Microcode is the code that runs inside the CPU itself and is handled by Intel. Microcode update is usually done on reboot: you get the new kernel, it will have new microcode and when the kernel boots it will install new microcode into CPU. You can update microcode without reboot using our instructions.

Step 2: Disable Hyperthreading without a reboot

If you don’t disable the CPU simultaneous multithreading (SMT) – you will still have an issue that attacker can read the data of the same CPU. With KernelCare you can disable Hyperthreading without a reboot using our instructions.

Step 3: Apply KernelCare patches

Even if you have done steps 1 and 2, you must still update the Linux Kernel to ensure that the local user can not read the data you are running on the CPU. With KernelCare you can do that without rebooting. Sign up for the free 7-day trial.

If you are running on a Virtual Machine:

You only need to patch the Linux Kernel inside the VM. Make sure that your host node is updated as well which is typically done by your service provider.

If you are using your KernelCare – your patches will be delivered automatically by KernelCare and you don’t need to do anything extra. If not – this is the right time to sign up for the free 7-day trial.


KernelCare started testing live patches for MDS on Friday, May 17, and they are now rolled out for all main distributions, with others shortly to follow. For the latest news, follow us on @KernelCare.

Get a FREE 7-Day Supported Trial of KernelCare 



MDS/Zombieload Vulnerability Patch Release Schedule

Updated Monday, June 10

The KernelCare patch release schedule is shown below. Release schedules are subject to change. Check here regularly or get in touch with our helpdesk.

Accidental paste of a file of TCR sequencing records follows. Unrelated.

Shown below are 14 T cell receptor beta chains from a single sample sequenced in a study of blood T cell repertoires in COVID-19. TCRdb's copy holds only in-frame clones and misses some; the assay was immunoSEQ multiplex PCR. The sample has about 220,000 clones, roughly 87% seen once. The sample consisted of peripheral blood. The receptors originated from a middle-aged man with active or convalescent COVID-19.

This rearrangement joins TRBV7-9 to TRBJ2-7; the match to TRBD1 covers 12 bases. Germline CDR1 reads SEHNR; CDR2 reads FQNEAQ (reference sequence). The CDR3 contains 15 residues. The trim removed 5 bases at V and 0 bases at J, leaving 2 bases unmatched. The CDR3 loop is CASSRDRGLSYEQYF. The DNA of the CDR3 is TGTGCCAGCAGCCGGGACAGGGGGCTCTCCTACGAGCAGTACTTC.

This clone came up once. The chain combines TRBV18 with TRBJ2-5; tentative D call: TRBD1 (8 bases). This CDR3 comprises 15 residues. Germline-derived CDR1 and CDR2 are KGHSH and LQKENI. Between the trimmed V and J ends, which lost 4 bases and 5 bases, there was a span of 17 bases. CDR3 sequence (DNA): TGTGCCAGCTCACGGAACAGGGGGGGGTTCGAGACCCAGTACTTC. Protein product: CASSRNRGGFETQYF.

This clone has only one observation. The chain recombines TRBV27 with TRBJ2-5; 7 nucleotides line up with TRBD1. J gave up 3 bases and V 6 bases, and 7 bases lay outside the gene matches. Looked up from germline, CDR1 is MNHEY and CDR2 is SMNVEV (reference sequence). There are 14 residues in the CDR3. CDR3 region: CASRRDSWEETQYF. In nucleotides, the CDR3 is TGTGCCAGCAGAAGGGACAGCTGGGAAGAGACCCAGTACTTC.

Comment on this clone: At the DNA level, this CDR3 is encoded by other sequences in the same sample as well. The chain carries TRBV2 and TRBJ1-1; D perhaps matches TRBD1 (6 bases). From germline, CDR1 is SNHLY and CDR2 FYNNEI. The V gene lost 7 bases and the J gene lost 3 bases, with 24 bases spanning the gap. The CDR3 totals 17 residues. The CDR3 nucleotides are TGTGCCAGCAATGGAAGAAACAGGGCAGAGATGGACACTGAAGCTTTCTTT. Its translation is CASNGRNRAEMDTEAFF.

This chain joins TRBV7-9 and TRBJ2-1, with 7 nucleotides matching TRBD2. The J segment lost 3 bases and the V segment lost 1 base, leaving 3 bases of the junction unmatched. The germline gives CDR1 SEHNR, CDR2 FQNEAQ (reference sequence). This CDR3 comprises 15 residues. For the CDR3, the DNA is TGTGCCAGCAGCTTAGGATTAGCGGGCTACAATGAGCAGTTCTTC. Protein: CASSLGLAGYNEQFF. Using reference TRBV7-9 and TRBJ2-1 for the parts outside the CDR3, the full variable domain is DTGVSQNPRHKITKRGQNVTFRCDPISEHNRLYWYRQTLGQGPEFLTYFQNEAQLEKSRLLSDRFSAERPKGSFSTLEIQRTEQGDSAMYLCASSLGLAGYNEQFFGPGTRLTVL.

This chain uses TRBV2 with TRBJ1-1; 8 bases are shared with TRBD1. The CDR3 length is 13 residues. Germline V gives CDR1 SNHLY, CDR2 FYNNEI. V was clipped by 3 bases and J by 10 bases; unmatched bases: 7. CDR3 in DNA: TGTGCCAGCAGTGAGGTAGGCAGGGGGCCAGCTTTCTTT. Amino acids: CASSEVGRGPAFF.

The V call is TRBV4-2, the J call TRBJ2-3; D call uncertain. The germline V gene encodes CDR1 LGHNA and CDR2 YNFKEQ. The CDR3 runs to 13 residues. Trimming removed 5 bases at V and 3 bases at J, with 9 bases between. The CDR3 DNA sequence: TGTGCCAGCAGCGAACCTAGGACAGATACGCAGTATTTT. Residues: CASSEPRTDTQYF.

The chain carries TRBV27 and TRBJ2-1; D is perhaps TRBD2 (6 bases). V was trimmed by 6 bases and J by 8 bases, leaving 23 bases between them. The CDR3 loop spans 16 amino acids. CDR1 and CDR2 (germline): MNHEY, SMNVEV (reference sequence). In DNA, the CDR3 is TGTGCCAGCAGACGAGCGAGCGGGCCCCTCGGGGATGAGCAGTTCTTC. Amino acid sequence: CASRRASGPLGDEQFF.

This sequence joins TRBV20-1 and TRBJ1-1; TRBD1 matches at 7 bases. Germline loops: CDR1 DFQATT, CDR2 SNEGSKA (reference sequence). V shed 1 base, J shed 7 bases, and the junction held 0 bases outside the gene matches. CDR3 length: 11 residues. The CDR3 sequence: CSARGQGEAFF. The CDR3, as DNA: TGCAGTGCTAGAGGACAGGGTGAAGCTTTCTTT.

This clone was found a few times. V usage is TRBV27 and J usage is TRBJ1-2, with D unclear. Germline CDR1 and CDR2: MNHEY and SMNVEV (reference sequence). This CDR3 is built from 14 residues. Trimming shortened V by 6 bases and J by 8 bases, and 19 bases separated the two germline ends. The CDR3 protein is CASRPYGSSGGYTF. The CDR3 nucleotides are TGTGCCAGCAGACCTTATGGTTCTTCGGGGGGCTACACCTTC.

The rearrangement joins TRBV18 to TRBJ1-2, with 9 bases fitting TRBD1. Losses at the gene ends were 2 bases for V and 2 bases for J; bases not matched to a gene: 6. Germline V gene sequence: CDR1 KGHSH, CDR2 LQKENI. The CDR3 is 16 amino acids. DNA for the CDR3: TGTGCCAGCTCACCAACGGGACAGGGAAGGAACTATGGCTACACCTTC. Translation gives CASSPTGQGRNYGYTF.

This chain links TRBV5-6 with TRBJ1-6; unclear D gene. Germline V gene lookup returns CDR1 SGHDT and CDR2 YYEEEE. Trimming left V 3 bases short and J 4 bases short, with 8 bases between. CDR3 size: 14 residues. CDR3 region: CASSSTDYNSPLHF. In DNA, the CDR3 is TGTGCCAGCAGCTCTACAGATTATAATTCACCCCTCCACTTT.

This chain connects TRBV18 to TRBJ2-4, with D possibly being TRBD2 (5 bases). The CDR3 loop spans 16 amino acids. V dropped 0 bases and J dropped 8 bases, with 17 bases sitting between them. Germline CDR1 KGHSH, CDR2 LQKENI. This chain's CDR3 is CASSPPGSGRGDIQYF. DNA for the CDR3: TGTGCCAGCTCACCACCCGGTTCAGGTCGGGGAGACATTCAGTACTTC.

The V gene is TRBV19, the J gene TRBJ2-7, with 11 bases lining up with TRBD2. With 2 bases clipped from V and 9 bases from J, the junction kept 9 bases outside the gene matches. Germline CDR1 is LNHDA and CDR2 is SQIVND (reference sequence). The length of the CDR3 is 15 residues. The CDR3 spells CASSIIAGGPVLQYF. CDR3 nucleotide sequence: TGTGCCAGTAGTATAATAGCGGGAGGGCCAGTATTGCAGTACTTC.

Released to production:

  • CentOS 6
  • CentOSPlus for CentOS 6
  • CloudLinux OS 6
  • Debian 8
  • Debian 9
  • Ubuntu 14.04 LTS (Trusty Tahr)
  • Ubuntu 16.04 LTS (Xenial Xerus)
  • Ubuntu 18.04 LTS (Bionic Beaver)
  • Oracle Enterprise Linux 6
  • Oracle Enterprise Linux 7
  • Oracle UEK 3
  • Oracle UEK 4
  • Oracle UEK 5
  • OpenVZ
  • Proxmox VE
  • Red Hat Enterprise Linux 6
  • Red Hat Enterprise Linux 7
  • Amazon Linux 1
  • Amazon Linux 2

Patches from the production feed will be applied automatically.

Released to the test feed:

  • CentOS 7
  • CentOSPlus for CentOS 7
  • Cloud Linux 6 hybrid

To install patches from the test feed, run the command:

kcarectl --test --update

When production updates are available, KernelCare will use the regular feed automatically.

Due Week 24:

  • CentOS 7
  • CentOSPlus for CentOS 7
  • CloudLinux OS 7
  • Oracle Enterprise Linux

Read more on how KernelCare address other critical vulnerabilities:

  1. Zombieload 2: KernelCare Team is on it!
  2. SWAPGS: KernelCare patches on the way
  3. SACK Panic & Slowness: KernelCare Live Patches Are Here
  4. RIDL – Another MDS Attack that Live Patching Would Have Saved You From
  5. Fallout – the MDS Side Channel Attack That Isn’t Zombieload
  6. QEMU-KVM vhost/vhost_net Guest to Host Kernel Escape Vulnerability
  7. CVE–2018–1000199 patches
  8. Intel DDIO ‘NetCat’ Vulnerability

Looking to automate vulnerability patching without kernel reboots, system downtime, or scheduled maintenance windows?